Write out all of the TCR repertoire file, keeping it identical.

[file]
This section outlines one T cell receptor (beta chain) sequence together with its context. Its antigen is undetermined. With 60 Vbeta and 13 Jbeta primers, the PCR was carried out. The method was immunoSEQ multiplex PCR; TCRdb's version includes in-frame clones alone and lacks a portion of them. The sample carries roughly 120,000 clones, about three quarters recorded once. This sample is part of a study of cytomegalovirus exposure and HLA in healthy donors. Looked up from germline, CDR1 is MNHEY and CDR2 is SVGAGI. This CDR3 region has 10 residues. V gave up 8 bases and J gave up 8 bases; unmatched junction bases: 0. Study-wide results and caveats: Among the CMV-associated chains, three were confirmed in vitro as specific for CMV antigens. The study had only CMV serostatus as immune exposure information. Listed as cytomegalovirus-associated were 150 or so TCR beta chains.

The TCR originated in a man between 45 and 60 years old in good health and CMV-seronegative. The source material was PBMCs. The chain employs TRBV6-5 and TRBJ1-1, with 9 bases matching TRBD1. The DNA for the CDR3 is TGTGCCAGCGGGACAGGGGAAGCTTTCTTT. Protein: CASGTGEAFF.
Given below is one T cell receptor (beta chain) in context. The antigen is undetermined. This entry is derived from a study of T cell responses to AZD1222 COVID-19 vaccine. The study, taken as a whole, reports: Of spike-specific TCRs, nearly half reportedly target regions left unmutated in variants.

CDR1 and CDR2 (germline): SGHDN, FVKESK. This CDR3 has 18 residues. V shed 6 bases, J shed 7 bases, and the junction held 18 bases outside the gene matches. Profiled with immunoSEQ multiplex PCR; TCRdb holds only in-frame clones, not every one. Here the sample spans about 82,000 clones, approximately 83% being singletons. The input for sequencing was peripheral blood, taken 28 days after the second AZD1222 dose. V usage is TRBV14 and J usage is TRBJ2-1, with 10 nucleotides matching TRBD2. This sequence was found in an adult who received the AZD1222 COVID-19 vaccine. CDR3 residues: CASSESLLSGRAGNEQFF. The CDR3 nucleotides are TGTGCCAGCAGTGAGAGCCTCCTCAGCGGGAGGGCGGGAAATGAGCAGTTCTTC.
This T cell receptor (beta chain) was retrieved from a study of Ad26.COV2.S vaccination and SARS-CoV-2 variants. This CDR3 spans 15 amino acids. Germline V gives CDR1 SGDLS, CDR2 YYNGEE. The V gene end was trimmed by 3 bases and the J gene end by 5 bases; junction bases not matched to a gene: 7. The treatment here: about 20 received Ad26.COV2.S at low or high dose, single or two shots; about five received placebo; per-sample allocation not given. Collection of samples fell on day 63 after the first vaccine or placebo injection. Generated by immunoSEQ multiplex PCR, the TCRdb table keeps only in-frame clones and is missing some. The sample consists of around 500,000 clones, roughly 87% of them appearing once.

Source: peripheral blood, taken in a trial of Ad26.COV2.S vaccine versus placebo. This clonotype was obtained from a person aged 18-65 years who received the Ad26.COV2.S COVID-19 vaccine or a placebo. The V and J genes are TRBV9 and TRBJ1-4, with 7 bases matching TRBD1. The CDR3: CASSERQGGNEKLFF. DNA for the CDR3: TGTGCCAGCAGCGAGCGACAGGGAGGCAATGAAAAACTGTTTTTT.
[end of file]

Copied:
This section outlines one T cell receptor (beta chain) sequence together with its context. Its antigen is undetermined. With 60 Vbeta and 13 Jbeta primers, the PCR was carried out. The method was immunoSEQ multiplex PCR; TCRdb's version includes in-frame clones alone and lacks a portion of them. The sample carries roughly 120,000 clones, about three quarters recorded once. This sample is part of a study of cytomegalovirus exposure and HLA in healthy donors. Looked up from germline, CDR1 is MNHEY and CDR2 is SVGAGI. This CDR3 region has 10 residues. V gave up 8 bases and J gave up 8 bases; unmatched junction bases: 0. Study-wide results and caveats: Among the CMV-associated chains, three were confirmed in vitro as specific for CMV antigens. The study had only CMV serostatus as immune exposure information. Listed as cytomegalovirus-associated were 150 or so TCR beta chains.

The TCR originated in a man between 45 and 60 years old in good health and CMV-seronegative. The source material was PBMCs. The chain employs TRBV6-5 and TRBJ1-1, with 9 bases matching TRBD1. The DNA for the CDR3 is TGTGCCAGCGGGACAGGGGAAGCTTTCTTT. Protein: CASGTGEAFF.
Given below is one T cell receptor (beta chain) in context. The antigen is undetermined. This entry is derived from a study of T cell responses to AZD1222 COVID-19 vaccine. The study, taken as a whole, reports: Of spike-specific TCRs, nearly half reportedly target regions left unmutated in variants.

CDR1 and CDR2 (germline): SGHDN, FVKESK. This CDR3 has 18 residues. V shed 6 bases, J shed 7 bases, and the junction held 18 bases outside the gene matches. Profiled with immunoSEQ multiplex PCR; TCRdb holds only in-frame clones, not every one. Here the sample spans about 82,000 clones, approximately 83% being singletons. The input for sequencing was peripheral blood, taken 28 days after the second AZD1222 dose. V usage is TRBV14 and J usage is TRBJ2-1, with 10 nucleotides matching TRBD2. This sequence was found in an adult who received the AZD1222 COVID-19 vaccine. CDR3 residues: CASSESLLSGRAGNEQFF. The CDR3 nucleotides are TGTGCCAGCAGTGAGAGCCTCCTCAGCGGGAGGGCGGGAAATGAGCAGTTCTTC.
This T cell receptor (beta chain) was retrieved from a study of Ad26.COV2.S vaccination and SARS-CoV-2 variants. This CDR3 spans 15 amino acids. Germline V gives CDR1 SGDLS, CDR2 YYNGEE. The V gene end was trimmed by 3 bases and the J gene end by 5 bases; junction bases not matched to a gene: 7. The treatment here: about 20 received Ad26.COV2.S at low or high dose, single or two shots; about five received placebo; per-sample allocation not given. Collection of samples fell on day 63 after the first vaccine or placebo injection. Generated by immunoSEQ multiplex PCR, the TCRdb table keeps only in-frame clones and is missing some. The sample consists of around 500,000 clones, roughly 87% of them appearing once.

Source: peripheral blood, taken in a trial of Ad26.COV2.S vaccine versus placebo. This clonotype was obtained from a person aged 18-65 years who received the Ad26.COV2.S COVID-19 vaccine or a placebo. The V and J genes are TRBV9 and TRBJ1-4, with 7 bases matching TRBD1. The CDR3: CASSERQGGNEKLFF. DNA for the CDR3: TGTGCCAGCAGCGAGCGACAGGGAGGCAATGAAAAACTGTTTTTT.